Tunisia: March Against Terrorism, Without the Popular Front.
“Tunisia anti-terror march kicks off World Social Forum. Activists from around the globe honour victims of museum attack last week that left 21 people, mostly tourists, dead.”
Sunday: A demonstration against terrorism is being organised after the bloody attack at the Bardo Museum. Tens of thousands of people and foreign dignitaries, including French President Francois Hollande, are expected to participate.
Adapted from Libération.
People and organisations will gather from about 11:00 local time (1000 GMT) in Bab Saadoun. They will march to the front of the museum. This building, which houses an outstanding collection of mosaics, was the target of the March 18 attack that killed 22 people – 21 tourists and a policeman.
Prominent personalities, political figures and overseas guests will assemble at around 12:00 (11:00 GMT) with Tunisian President Beji Caid Essebsi over a hundred metres along the outside of the museum prior to inaugurating a monument to the memory of the victims.
“We must now show our patriotism” said Minister of Tourism Salma Elloumi Rekik on national television. The attack was “a heavy blow (…) but this time did not kill us, he made us stronger,” she assured.
President Caid Essebsi called Wednesday on his countrymen to massively participate in the march “to express the strength of Tunisia” and “send a message abroad that Tunisia continues its fight against terrorism.”
Tunisia, the pioneer of the “Arab Spring”, despite its internal turmoil has completed its transition to democracy with elections in late 2014. But its stability could be threatened by the rise of Jihadist threat as well as the persistence of the economic and social problems that were the root of the 2011 revolution.
French President François Hollande will be present on the day that France holds the second round of the departmental (regional) elections. Polish and Palestinian presidents Bronislaw Komorowski and Mahmoud Abbas will take part in the march, as will Italian and Algerian Prime Minister Abdelmalek Sellal and Matteo Renzi and the Spanish and Dutch Ministers of Foreign Affairs, José Manuel Garcia-Margallo and Bert Koenders.
“From now on, everyone reacts after each terrorist attack as if the attack was carried out in their own country. This is new and it’s important, “said President Caid Essebsi to the French daily Ouest-France.
This march is reminiscent of the one organised in January by President Hollande after the attacks in Paris against the satirical weekly Charlie Hebdo, a policewoman and a kosher supermarket.
The Islamist Ennahda party, the second political force in the country in the present coalition government, has called on supporters to participate in the march “to express the unity of Tunisians face this danger and their determination to defend their homeland (… ) preserve their freedom. “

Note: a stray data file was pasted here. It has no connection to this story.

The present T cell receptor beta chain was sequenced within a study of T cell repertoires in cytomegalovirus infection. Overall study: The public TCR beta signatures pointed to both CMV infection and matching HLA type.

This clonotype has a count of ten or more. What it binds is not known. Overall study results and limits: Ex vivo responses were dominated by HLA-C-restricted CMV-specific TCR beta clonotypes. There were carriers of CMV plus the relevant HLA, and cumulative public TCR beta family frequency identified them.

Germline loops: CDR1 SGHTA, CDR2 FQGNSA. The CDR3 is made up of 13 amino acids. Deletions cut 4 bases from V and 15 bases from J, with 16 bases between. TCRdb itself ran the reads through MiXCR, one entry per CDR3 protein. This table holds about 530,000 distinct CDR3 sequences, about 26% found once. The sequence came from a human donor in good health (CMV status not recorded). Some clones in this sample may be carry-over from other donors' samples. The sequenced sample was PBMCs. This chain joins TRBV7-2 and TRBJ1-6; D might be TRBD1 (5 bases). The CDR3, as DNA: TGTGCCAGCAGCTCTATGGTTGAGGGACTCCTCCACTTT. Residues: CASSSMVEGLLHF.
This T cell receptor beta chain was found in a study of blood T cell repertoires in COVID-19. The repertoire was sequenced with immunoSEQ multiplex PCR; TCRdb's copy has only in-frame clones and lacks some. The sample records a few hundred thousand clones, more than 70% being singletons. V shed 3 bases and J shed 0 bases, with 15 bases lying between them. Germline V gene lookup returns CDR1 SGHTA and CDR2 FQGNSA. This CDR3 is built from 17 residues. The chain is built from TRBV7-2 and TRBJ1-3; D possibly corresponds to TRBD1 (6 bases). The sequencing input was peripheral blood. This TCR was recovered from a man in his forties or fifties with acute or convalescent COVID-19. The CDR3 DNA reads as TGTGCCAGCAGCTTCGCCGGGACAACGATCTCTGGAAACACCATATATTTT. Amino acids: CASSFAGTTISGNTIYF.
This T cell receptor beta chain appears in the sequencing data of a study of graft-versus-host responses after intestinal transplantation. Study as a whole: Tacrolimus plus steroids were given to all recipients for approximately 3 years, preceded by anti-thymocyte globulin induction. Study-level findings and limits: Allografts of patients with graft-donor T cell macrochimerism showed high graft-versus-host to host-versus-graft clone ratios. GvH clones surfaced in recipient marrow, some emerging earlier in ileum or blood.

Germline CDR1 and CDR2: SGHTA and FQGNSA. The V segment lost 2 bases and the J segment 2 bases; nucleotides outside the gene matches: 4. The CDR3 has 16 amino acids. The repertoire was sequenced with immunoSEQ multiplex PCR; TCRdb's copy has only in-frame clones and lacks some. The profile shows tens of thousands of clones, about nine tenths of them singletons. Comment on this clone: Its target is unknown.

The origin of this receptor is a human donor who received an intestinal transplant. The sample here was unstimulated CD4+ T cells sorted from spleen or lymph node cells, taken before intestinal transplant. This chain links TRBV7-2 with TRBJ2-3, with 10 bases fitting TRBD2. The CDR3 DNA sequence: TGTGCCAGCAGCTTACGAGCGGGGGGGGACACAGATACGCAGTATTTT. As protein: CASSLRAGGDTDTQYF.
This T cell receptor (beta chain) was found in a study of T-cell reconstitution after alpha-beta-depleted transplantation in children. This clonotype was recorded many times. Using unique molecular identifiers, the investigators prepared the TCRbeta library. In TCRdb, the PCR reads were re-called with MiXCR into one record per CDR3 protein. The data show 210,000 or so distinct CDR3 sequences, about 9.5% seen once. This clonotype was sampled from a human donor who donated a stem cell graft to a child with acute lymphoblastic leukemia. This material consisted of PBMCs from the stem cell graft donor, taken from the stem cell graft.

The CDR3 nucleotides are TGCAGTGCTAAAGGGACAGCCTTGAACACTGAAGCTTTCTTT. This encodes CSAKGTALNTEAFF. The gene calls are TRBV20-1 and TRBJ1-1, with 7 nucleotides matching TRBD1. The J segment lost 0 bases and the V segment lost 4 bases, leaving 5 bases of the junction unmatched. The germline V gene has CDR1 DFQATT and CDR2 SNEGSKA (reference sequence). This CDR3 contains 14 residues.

The powerful trade union federation, the UGTT has also invited its members to attend “en masse”.
But the Popular Front ( Front populaire) the left coalition and main opposition party, announced that he would not participate. It accused ‘certain participants’ in the march of “hypocrisy” – a clear reference to Ennahda.
The spokesman of the Front, Hamma Hammami, said that the demonstration was “a way to cover up the issue of the responsibility (…) for the spread of terrorism.”
Many leftist policies accuse the Islamist party of having shown excessive tolerance towards the growing Jihadist groups when in power (late 2011-early 2014). They charge it with responsibility for, or complicity, in the murders in 2013 of two members of the Popular Front, Chokri Belaid Mohamed Brahmi.
Faced with these divisions, the daily La Presse spoke of “an absurd battle”, saying that “the world (…) expects that proves us to show that we deserve their backing, and the wave of solidarity that this event will demonstrate throughout today. “
The attack of March 18 was claimed by the Islamic State Group (EI). But the Tunisian Interior Ministry said the attack was led by a leader of the Falange Okba Ibn Nafaa, a group affiliated with Al Qaeda chased out by the army more than two years ago from in the mountains bordering Algeria.
The Bardo Museum, is preparing to resume normal activity. On Friday, it opened its doors to school pupils, students and members of delegations. It intends to open its doors to the public on Monday.
More on the Front Populaire’s position:
The Popular Front leader Mohamed Jmour said his party refuses to participate in the walk on Sunday, if the parties involved in terrorism are involved.
He added in a statement Friday that components of the old troika (previous government) refuse to this day to take responsibility for what has happened in Tunisia.
Mohamed Jmour also expressed also his refusal to participate in an event side by side with French leaders who are still not apologised, according to his statements, to the Tunisians for all the harm done to them during the period of the protectorate.